Air Quality, Visibility, and the Potential Impacts of Coal-Fired Power Plants on Great Basin National Park, Nevada
GAO-09-788R: Published: Jul 27, 2009. Publicly Released: Jul 27, 2009.
Great Basin National Park encompasses over 77,000 acres of White Pine County in east-central Nevada and is home to diverse geologic, topographic, and wildlife resources--including ancient bristlecone pines, the world's longest living tree species. The park was created to preserve a representative segment of the Great Basin Region and receives about 80,000 visitors annually. The park features numerous scenic areas with views of the surrounding landscape, which includes both deserts and mountains. The National Park Service (NPS), within the Department of the Interior, is responsible for managing the park, and the park's management plan lists both air quality and visibility as outstanding resources. This plan identifies threats to air quality and visibility--including air pollution from the possible development of coal-fired power plants in the region--and states that even slight increases in air pollution could cause major decreases in visibility. In 2004 and 2006, two companies each initiated the process to build new coal-fired power plants about 55 miles northwest of Great Basin National Park, near the city of Ely, Nevada. While the development of these new power plants would provide jobs, needed electric power, and other benefits, they have also drawn attention to the possibility of adversely affecting air quality and visibility in and around the park. However, in early 2009, both companies publicly stated they have indefinitely postponed development of their plants due to environmental, regulatory, and economic uncertainties. Under the Clean Air Act, to protect human health and welfare, the Environmental Protection Agency (EPA) establishes national air quality standards for six pollutants that specify the allowable level of each pollutant in the ambient air. The six pollutants, also known as criteria pollutants, are carbon monoxide, nitrogen oxides, sulfur dioxide, particulate matter, lead, and ozone. Coal-fired power plants are major sources of several of these criteria pollutants (i.e., nitrogen oxides, sulfur dioxide, and particulate matter). In addition, nitrogen oxides combine with other chemicals in the air and sunlight to form ozone. EPA increased the stringency oprimary standard for ozone in 2008, changing it from 84 parts per billion to 75 paper billio In addition to the Clean Air Act, the two proposed coal-fired power plants are also subject to requirements of the National Environmental Policy Act of 1969 (NEPA) because the companies proposed to build their plants on federal land administered by the Bureau of Land Management (BLM). BLM is authorized to issue rights-of-way on federal land for the construction of the plants and, subsequently, to arrange for the sale of the land to the companies. NEPA requires BLM to evaluate the likely effects of the issuance of the rights-of-way using an environmental assessment or, if the environmental effects are likely to be significant, using a more detailed environmental impact statement (EIS). This report responds to a congressional directive in the Joint Explanatory Statement accompanying the Consolidated Appropriations Act for fiscal year 2008. The report describes (1) current air quality and visibility in and around Great Basin National Park and (2) stakeholders' views about the potential impacts of the proposed coal-fired power plants on air quality and visibility in and around the park.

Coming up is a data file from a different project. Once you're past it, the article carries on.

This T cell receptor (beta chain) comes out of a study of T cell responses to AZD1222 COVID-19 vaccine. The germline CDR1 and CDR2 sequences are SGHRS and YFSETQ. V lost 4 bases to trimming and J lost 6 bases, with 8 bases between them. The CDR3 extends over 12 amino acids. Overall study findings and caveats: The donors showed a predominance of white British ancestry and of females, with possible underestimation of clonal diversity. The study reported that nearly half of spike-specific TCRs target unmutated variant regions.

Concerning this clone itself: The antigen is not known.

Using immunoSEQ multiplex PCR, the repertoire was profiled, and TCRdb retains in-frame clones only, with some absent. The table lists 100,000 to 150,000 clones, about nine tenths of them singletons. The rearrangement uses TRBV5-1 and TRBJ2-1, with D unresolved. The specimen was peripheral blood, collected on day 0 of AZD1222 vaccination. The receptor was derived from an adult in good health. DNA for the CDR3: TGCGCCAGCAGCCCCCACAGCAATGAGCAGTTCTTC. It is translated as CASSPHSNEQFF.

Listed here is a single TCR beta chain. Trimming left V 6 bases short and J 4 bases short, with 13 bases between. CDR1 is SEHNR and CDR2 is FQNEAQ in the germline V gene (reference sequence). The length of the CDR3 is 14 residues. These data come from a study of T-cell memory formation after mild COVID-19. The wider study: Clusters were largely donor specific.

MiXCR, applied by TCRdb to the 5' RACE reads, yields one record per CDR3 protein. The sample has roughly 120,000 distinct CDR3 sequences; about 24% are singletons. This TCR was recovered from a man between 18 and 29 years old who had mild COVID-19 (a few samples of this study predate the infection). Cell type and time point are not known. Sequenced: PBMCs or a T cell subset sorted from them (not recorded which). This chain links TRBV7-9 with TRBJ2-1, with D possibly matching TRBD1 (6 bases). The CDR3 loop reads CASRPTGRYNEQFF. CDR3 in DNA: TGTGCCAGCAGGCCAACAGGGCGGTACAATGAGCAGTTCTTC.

According to data collected from federal agencies, Great Basin National Park and the surrounding area currently have some of the best air quality and visibility in the United States. The park has an extensive monitoring network that is used to track air pollutants and weather information. Current data show the park and surrounding areas meet national air quality standards for all six criteria pollutants. Nonetheless, ozone levels at the park have remained relatively constant over the past 15 years and have exceeded the new air quality standard once, despite data that show recent notable declines in ozone for most of the United States. Visibility at the park, however, has improved over the last 10 years. Monitoring data for 2007 show average visibility of over 130 miles--the best visibility in the continental United States and well above visibility in other national parks. For context, visibility averages about 98 miles at Yosemite National Park in California and about 35 miles at the Great Smoky Mountains National Park in Tennessee and North Carolina. Additionally, both high visibility and the remote location of the park contribute to some of the best nighttime views of the Milky Way in the country. Stakeholders' views differ on the potential impacts on air quality and visibility of building two coal-fired power plants near Great Basin National Park. Several groups thought the likely benefits from the plants would outweigh any negative impacts on the park. The companies that proposed the two power plants have each conducted modeling of the potential air quality and visibility impacts of the proposed plants on the park. According to company officials, the potential air quality impacts are within federal limits--the companies examined the potential impacts and reported no adverse impacts on Great Basin National Park. In addition, BLM's final EIS for one of the plants found that they would cause no adverse impacts on the park. This EIS is now the subject of administrative appeal, and BLM has not issued a final EIS for the other plant. Further, some local government leaders and residents consider the proposed plants necessary for economic development and told us that federal and state air quality and visibility standards are sufficient to protect the park and the surrounding area. Moreover, these stakeholders, as well as officials at the Public Utilities Commission of Nevada, said that the plants would help meet electricity demands in Nevada and the West. Other stakeholders have concerns about the potential impacts of the proposed plants. For example, the NPS--which conducted its own modeling analysis--reported potentially severe impacts from even one proposed plant on air quality, visibility, and dark night skies. NPS officials also disagree with BLM's EIS analysis. In addition, some residents living close to the park, three regional Indian tribes, various local and national environmental groups, and other stakeholders are concerned that the proposed plants could, among other things, adversely impact air quality, visibility, human health, and the Great Basin ecosystem.